Spoiler Alert

500 pages. Book discussion is Saturday so I thought I’d dig in tonight.  After two hours I realized I might finish it before I went to bed.  You know how this ends.  It’s midnight, I’m turning out lights and suddenly remembering I haven’t check on a blog bit for tomorrow!

What’s the last book you stayed up to finish?

39 thoughts on “Spoiler Alert”

  1. so do you speed read 500 pages in2 hours or did you have 75 pages left

    i need to get reading for pleasure back into the daily schedule. i don’t have the hour or two a day right now. i get in 20-30 minutes a day

    i don’t remember the last one that kept me up
    usually it’s daytime

    the new hillary book is being anticipated around here

    5 in line at my house and we are down to 4 heads in the house

    thanks for the daily post
    off to chicago to airbnb near loyola to family day for olivia

    she texted last night to see if she can check into our room and take a bath

    she misses her 2 hour soaks in the tub
    too

    i bet she’ll bring a good book to enjoy her soak

    Liked by 2 people

    1. No I didn’t read all 500 pages last night I was almost halfway through when I got home today so that makes about 250 pages in about 4

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    1. Was it you who recommended the Knicks on the trail? Somebody did a couple of months back. I’m thinking maybe it was Steve. I did finish it but not my favorite.

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      1. It wasn’t me that recommended it. I like it well enough to finish it, which says something. I don’t always have that much patience with fiction.

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        1. Well that’s terrible Steve. If my tastes were the be all and end all, the world would certainly be a different place, and probably not in a good way! I’m pretty sure that I usually like most of the books that get mentioned on the blog, except that Death by Rhubarb, but that was a recommendation of Clyde, I believe.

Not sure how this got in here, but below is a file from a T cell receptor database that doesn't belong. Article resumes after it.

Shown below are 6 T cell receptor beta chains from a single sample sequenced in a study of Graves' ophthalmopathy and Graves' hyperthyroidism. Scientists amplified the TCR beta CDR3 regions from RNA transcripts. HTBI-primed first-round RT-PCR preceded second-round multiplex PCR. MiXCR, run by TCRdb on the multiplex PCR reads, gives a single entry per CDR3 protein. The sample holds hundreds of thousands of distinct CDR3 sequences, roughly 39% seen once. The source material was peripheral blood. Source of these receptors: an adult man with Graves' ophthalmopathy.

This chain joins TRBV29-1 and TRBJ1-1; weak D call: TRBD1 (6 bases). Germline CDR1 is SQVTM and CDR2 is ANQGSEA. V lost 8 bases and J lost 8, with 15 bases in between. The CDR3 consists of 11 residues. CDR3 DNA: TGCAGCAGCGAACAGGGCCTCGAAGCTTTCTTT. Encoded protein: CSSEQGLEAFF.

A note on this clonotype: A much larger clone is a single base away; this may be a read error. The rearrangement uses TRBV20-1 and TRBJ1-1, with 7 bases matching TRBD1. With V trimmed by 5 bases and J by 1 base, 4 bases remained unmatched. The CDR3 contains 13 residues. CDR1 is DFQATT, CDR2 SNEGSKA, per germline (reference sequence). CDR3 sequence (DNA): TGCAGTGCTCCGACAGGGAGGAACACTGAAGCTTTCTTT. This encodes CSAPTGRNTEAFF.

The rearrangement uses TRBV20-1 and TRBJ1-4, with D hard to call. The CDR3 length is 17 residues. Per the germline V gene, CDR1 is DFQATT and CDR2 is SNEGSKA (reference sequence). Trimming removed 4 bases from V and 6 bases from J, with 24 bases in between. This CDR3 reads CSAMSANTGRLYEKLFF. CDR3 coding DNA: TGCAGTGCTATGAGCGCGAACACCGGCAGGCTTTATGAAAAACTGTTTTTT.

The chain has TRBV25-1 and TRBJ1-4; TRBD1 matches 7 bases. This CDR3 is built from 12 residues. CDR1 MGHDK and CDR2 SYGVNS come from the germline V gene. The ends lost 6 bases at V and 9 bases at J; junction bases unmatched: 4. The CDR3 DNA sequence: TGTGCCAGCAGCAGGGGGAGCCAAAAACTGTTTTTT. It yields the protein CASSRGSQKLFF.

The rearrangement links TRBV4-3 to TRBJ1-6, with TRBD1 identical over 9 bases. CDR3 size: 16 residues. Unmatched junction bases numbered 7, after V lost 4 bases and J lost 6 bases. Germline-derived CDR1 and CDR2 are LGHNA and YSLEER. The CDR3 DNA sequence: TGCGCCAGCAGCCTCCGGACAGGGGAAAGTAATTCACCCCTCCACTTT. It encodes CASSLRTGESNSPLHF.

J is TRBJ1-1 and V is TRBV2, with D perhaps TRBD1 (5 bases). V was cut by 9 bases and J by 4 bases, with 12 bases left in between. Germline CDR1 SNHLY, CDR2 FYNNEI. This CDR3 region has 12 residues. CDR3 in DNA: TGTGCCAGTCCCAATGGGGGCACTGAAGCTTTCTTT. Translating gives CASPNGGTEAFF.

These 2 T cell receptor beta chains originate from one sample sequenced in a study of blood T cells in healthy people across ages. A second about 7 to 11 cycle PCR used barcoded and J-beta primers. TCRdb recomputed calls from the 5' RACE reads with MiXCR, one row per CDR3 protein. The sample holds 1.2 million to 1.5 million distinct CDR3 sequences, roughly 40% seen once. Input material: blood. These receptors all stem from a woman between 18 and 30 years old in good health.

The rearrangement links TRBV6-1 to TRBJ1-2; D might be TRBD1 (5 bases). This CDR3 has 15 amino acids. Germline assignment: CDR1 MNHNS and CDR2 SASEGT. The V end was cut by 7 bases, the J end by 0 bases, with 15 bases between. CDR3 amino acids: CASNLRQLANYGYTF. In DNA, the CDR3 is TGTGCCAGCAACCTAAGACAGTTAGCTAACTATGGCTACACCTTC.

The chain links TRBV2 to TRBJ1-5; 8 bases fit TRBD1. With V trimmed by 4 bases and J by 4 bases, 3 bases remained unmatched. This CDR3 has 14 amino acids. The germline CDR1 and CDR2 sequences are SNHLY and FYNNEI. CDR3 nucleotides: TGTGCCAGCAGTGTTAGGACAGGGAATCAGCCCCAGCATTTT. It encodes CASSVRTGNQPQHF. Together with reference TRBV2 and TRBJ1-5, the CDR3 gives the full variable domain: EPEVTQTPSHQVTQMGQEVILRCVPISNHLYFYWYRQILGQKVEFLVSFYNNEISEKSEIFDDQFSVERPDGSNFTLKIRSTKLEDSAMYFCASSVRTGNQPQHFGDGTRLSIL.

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  2. Rise and Shine Baboons!

    I think the last one I binge read (or listened to) was The Shoemaker’s Wife by Adriana Trigiani. It is the fictionalized version of her Great Grandparents who were shoemakers in Chisolm and Hibbing area of Minnesota. It starts in Italy, the character is betrayed by a priest and the Grandfather has to move to US to survive. He eventually becomes a miner/soldier/shoemaker. Great Minnesota story.

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    1. When I read this book I actually listened to on CD and the author made a decision halfway through the book to change the actress who is doing the narrating. I read on the internet that she did this on purpose because she was thinking there were two distinct parts of this woman’s life and she wanted a different narrator, but I never got over it even by the end of the book.

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  3. I don’t remember the last one, but I do remember the first: The Old Man and Sea. I was a young teenager enthralled by the old man and the big fish. It wasn’t a long book, but it kept me going long past my bedtime.